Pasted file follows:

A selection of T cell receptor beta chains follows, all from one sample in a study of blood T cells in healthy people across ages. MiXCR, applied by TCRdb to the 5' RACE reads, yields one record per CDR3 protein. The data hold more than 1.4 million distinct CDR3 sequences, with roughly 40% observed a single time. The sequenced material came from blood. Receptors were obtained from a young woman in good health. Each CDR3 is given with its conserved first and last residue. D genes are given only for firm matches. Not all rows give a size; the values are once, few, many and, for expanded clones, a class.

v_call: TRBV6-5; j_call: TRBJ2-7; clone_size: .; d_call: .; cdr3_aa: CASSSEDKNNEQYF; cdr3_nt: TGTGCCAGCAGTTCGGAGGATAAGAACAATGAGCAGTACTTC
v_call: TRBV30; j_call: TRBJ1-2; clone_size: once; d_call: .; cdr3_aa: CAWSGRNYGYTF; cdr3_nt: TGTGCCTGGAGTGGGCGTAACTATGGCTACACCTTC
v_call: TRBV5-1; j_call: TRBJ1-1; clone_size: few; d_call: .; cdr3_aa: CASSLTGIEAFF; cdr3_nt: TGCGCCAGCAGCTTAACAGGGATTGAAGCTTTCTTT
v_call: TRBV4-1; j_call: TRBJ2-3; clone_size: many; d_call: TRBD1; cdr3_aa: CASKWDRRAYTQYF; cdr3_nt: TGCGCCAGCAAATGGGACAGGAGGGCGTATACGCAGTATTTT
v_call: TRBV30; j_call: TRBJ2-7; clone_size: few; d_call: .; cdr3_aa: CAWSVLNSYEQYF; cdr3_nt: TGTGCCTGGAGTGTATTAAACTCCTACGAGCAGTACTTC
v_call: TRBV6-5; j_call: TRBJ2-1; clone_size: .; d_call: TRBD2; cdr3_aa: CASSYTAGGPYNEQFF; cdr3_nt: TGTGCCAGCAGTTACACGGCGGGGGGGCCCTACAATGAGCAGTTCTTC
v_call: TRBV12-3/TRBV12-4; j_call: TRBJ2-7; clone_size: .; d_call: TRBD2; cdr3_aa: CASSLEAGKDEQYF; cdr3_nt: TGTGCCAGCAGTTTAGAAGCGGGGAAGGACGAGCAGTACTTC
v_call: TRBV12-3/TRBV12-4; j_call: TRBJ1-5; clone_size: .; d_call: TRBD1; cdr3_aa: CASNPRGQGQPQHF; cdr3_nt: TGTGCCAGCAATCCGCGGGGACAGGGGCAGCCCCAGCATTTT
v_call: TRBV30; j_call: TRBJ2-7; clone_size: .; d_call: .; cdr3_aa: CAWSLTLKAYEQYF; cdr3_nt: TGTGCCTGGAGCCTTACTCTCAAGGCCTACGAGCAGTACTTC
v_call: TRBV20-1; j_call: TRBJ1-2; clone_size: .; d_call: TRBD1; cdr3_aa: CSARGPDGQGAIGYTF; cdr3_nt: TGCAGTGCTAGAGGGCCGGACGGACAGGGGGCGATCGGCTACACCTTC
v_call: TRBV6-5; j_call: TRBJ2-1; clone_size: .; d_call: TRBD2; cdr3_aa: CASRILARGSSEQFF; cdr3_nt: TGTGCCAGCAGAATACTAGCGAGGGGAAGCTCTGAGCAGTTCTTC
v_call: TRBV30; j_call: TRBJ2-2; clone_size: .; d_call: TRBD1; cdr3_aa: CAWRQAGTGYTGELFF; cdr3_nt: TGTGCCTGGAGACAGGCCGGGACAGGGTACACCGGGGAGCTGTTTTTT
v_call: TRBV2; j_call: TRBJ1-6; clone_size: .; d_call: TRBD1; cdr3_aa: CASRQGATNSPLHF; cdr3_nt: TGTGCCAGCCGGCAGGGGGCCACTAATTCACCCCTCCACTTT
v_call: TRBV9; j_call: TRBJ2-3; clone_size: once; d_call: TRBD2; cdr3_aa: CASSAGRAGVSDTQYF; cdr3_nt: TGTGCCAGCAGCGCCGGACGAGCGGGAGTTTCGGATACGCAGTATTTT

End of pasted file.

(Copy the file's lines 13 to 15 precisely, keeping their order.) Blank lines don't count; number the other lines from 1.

v_call: TRBV30; j_call: TRBJ2-2; clone_size: .; d_call: TRBD1; cdr3_aa: CAWRQAGTGYTGELFF; cdr3_nt: TGTGCCTGGAGACAGGCCGGGACAGGGTACACCGGGGAGCTGTTTTTT
v_call: TRBV2; j_call: TRBJ1-6; clone_size: .; d_call: TRBD1; cdr3_aa: CASRQGATNSPLHF; cdr3_nt: TGTGCCAGCCGGCAGGGGGCCACTAATTCACCCCTCCACTTT
v_call: TRBV9; j_call: TRBJ2-3; clone_size: once; d_call: TRBD2; cdr3_aa: CASSAGRAGVSDTQYF; cdr3_nt: TGTGCCAGCAGCGCCGGACGAGCGGGAGTTTCGGATACGCAGTATTTT